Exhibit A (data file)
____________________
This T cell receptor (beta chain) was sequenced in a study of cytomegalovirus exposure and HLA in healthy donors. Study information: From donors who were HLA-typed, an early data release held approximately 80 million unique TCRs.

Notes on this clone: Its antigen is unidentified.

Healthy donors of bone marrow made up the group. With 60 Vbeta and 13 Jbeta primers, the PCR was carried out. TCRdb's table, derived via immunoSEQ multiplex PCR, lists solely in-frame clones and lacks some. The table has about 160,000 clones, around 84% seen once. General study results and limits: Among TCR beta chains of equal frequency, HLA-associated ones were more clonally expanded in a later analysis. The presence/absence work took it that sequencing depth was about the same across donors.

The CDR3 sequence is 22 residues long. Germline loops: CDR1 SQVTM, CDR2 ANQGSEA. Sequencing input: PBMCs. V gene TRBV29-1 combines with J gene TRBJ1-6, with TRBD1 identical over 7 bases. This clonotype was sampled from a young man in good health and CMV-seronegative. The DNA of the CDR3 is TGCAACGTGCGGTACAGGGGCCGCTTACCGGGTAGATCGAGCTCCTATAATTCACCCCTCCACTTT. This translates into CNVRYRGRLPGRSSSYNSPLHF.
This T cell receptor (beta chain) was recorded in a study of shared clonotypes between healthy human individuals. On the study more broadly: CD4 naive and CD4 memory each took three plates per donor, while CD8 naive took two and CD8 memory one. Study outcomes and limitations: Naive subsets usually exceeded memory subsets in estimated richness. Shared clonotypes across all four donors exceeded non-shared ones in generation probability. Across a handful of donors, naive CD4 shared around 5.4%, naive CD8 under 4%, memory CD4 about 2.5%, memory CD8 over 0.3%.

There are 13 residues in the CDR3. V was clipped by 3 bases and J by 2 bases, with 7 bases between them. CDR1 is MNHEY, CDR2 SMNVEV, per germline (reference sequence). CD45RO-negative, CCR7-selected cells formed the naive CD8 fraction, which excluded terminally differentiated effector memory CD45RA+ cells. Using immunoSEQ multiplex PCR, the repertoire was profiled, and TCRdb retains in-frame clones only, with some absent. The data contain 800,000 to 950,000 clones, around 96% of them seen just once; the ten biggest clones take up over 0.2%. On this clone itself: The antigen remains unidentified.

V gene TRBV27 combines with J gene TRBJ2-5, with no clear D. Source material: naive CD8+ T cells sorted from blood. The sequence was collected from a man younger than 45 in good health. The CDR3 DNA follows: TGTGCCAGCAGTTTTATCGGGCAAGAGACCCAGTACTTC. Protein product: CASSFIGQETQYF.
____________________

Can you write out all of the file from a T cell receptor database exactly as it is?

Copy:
This T cell receptor (beta chain) was sequenced in a study of cytomegalovirus exposure and HLA in healthy donors. Study information: From donors who were HLA-typed, an early data release held approximately 80 million unique TCRs.

Notes on this clone: Its antigen is unidentified.

Healthy donors of bone marrow made up the group. With 60 Vbeta and 13 Jbeta primers, the PCR was carried out. TCRdb's table, derived via immunoSEQ multiplex PCR, lists solely in-frame clones and lacks some. The table has about 160,000 clones, around 84% seen once. General study results and limits: Among TCR beta chains of equal frequency, HLA-associated ones were more clonally expanded in a later analysis. The presence/absence work took it that sequencing depth was about the same across donors.

The CDR3 sequence is 22 residues long. Germline loops: CDR1 SQVTM, CDR2 ANQGSEA. Sequencing input: PBMCs. V gene TRBV29-1 combines with J gene TRBJ1-6, with TRBD1 identical over 7 bases. This clonotype was sampled from a young man in good health and CMV-seronegative. The DNA of the CDR3 is TGCAACGTGCGGTACAGGGGCCGCTTACCGGGTAGATCGAGCTCCTATAATTCACCCCTCCACTTT. This translates into CNVRYRGRLPGRSSSYNSPLHF.
This T cell receptor (beta chain) was recorded in a study of shared clonotypes between healthy human individuals. On the study more broadly: CD4 naive and CD4 memory each took three plates per donor, while CD8 naive took two and CD8 memory one. Study outcomes and limitations: Naive subsets usually exceeded memory subsets in estimated richness. Shared clonotypes across all four donors exceeded non-shared ones in generation probability. Across a handful of donors, naive CD4 shared around 5.4%, naive CD8 under 4%, memory CD4 about 2.5%, memory CD8 over 0.3%.

There are 13 residues in the CDR3. V was clipped by 3 bases and J by 2 bases, with 7 bases between them. CDR1 is MNHEY, CDR2 SMNVEV, per germline (reference sequence). CD45RO-negative, CCR7-selected cells formed the naive CD8 fraction, which excluded terminally differentiated effector memory CD45RA+ cells. Using immunoSEQ multiplex PCR, the repertoire was profiled, and TCRdb retains in-frame clones only, with some absent. The data contain 800,000 to 950,000 clones, around 96% of them seen just once; the ten biggest clones take up over 0.2%. On this clone itself: The antigen remains unidentified.

V gene TRBV27 combines with J gene TRBJ2-5, with no clear D. Source material: naive CD8+ T cells sorted from blood. The sequence was collected from a man younger than 45 in good health. The CDR3 DNA follows: TGTGCCAGCAGTTTTATCGGGCAAGAGACCCAGTACTTC. Protein product: CASSFIGQETQYF.